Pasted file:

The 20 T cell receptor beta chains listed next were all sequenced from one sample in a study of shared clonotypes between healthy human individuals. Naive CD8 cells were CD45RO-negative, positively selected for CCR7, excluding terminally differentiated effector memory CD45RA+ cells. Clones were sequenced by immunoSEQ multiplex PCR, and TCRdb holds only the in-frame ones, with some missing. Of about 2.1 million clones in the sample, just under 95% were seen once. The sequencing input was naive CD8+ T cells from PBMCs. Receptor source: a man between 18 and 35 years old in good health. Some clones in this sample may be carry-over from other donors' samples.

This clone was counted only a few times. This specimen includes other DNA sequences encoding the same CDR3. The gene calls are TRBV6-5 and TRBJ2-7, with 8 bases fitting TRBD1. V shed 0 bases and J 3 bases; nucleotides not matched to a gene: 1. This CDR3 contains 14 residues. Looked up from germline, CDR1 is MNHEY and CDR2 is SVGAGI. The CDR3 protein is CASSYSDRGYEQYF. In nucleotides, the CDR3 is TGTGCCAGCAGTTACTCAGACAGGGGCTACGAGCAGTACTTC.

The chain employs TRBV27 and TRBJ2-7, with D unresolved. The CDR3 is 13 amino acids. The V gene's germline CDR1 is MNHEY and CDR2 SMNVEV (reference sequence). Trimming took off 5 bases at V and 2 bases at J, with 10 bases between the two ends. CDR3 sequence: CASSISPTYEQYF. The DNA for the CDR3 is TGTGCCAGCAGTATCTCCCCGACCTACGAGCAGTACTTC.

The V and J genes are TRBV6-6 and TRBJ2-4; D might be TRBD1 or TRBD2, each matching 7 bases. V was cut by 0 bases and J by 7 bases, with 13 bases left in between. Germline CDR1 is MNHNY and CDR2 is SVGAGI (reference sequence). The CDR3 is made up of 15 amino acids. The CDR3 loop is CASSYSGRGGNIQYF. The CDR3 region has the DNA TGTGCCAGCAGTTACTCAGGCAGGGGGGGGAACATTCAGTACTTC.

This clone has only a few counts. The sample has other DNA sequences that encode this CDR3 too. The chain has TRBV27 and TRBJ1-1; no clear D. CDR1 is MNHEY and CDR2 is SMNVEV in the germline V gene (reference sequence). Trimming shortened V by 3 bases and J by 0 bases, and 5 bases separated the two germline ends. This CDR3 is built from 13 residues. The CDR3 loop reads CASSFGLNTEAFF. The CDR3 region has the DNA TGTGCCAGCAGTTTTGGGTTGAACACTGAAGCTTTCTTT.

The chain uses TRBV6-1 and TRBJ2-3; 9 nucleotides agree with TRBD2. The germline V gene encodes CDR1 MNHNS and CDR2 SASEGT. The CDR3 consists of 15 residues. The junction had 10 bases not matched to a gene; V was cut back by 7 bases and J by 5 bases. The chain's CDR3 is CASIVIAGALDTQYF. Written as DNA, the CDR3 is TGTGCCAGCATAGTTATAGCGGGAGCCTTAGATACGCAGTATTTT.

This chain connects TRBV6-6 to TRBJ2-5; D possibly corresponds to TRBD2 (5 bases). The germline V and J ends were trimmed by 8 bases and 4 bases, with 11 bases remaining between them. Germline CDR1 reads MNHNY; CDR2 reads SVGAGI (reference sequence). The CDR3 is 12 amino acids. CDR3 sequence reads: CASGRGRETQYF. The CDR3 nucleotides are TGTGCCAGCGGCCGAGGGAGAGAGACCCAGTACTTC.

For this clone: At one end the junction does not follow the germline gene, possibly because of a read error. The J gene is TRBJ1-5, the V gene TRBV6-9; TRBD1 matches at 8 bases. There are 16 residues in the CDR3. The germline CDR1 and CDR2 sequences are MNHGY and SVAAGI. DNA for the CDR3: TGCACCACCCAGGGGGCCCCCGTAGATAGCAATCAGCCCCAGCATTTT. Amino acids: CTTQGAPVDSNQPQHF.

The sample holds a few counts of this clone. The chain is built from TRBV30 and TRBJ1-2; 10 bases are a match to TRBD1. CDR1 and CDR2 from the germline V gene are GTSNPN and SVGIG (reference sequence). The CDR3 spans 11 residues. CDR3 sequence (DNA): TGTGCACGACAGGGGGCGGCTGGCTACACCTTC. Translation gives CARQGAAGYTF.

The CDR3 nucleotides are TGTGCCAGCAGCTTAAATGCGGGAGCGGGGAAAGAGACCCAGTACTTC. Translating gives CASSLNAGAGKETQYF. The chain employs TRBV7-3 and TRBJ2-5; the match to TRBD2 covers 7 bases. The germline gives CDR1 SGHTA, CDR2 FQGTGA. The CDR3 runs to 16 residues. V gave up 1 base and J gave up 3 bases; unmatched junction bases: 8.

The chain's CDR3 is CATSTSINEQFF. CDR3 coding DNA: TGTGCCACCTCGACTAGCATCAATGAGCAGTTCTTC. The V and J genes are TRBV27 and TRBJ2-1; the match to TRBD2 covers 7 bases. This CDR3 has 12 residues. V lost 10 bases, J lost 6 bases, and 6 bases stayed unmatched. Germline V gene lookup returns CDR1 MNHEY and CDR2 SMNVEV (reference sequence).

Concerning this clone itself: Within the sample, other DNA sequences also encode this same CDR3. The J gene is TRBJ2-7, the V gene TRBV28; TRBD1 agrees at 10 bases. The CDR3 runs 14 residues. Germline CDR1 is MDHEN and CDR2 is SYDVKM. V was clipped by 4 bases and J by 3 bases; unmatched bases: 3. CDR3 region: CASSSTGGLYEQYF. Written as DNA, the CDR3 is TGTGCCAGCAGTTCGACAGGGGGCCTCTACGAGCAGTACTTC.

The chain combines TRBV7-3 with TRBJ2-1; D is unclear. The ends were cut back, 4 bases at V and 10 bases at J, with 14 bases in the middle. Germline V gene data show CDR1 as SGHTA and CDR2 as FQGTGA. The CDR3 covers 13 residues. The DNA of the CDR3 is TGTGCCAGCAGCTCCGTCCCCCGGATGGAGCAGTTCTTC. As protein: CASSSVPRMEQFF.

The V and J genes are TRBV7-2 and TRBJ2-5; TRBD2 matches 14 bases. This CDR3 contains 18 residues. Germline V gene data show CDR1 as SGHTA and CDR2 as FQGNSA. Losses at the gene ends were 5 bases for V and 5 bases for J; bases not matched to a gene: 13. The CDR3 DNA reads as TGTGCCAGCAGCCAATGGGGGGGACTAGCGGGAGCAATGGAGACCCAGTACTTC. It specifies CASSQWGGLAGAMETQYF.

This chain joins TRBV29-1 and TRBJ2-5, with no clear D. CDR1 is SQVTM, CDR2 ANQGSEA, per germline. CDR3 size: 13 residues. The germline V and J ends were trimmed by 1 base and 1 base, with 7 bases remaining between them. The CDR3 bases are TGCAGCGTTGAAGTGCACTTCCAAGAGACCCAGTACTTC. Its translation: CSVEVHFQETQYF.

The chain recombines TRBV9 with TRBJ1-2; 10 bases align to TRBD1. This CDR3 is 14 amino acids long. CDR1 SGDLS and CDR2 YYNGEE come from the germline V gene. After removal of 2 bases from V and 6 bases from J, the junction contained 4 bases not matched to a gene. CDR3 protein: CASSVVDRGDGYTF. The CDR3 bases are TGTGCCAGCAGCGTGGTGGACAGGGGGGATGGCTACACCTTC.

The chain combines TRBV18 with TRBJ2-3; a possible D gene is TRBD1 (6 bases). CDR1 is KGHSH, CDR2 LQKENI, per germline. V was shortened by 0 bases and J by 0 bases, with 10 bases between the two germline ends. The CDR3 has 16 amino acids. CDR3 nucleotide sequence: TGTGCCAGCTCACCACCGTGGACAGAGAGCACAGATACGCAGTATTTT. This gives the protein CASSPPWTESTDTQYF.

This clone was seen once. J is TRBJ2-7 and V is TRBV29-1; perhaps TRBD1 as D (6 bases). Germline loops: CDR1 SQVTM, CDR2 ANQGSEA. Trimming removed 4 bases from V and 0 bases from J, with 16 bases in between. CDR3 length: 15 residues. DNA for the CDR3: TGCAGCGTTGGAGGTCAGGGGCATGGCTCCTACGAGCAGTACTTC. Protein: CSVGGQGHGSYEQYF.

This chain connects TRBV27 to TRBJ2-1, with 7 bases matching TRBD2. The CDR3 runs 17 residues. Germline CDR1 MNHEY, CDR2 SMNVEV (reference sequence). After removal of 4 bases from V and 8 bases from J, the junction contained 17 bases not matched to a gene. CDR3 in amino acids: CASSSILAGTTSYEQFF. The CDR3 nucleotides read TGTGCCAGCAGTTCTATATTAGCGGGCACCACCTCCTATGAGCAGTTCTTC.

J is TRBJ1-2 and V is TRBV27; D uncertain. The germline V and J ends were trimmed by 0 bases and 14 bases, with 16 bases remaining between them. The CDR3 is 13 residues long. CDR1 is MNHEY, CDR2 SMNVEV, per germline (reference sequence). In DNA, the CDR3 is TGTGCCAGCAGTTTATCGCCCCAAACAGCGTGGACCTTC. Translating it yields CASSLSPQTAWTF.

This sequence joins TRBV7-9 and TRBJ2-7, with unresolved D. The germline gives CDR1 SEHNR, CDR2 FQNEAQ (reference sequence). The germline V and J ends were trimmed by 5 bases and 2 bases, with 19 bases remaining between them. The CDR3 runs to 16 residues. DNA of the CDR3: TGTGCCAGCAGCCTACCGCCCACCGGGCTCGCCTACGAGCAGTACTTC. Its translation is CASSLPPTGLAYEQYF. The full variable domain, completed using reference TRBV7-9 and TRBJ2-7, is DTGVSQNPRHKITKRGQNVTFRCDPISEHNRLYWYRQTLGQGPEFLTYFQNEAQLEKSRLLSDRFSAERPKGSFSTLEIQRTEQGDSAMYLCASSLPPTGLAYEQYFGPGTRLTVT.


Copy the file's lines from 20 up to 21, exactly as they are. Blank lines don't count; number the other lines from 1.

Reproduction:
J is TRBJ1-2 and V is TRBV27; D uncertain. The germline V and J ends were trimmed by 0 bases and 14 bases, with 16 bases remaining between them. The CDR3 is 13 residues long. CDR1 is MNHEY, CDR2 SMNVEV, per germline (reference sequence). In DNA, the CDR3 is TGTGCCAGCAGTTTATCGCCCCAAACAGCGTGGACCTTC. Translating it yields CASSLSPQTAWTF.

This sequence joins TRBV7-9 and TRBJ2-7, with unresolved D. The germline gives CDR1 SEHNR, CDR2 FQNEAQ (reference sequence). The germline V and J ends were trimmed by 5 bases and 2 bases, with 19 bases remaining between them. The CDR3 runs to 16 residues. DNA of the CDR3: TGTGCCAGCAGCCTACCGCCCACCGGGCTCGCCTACGAGCAGTACTTC. Its translation is CASSLPPTGLAYEQYF. The full variable domain, completed using reference TRBV7-9 and TRBJ2-7, is DTGVSQNPRHKITKRGQNVTFRCDPISEHNRLYWYRQTLGQGPEFLTYFQNEAQLEKSRLLSDRFSAERPKGSFSTLEIQRTEQGDSAMYLCASSLPPTGLAYEQYFGPGTRLTVT.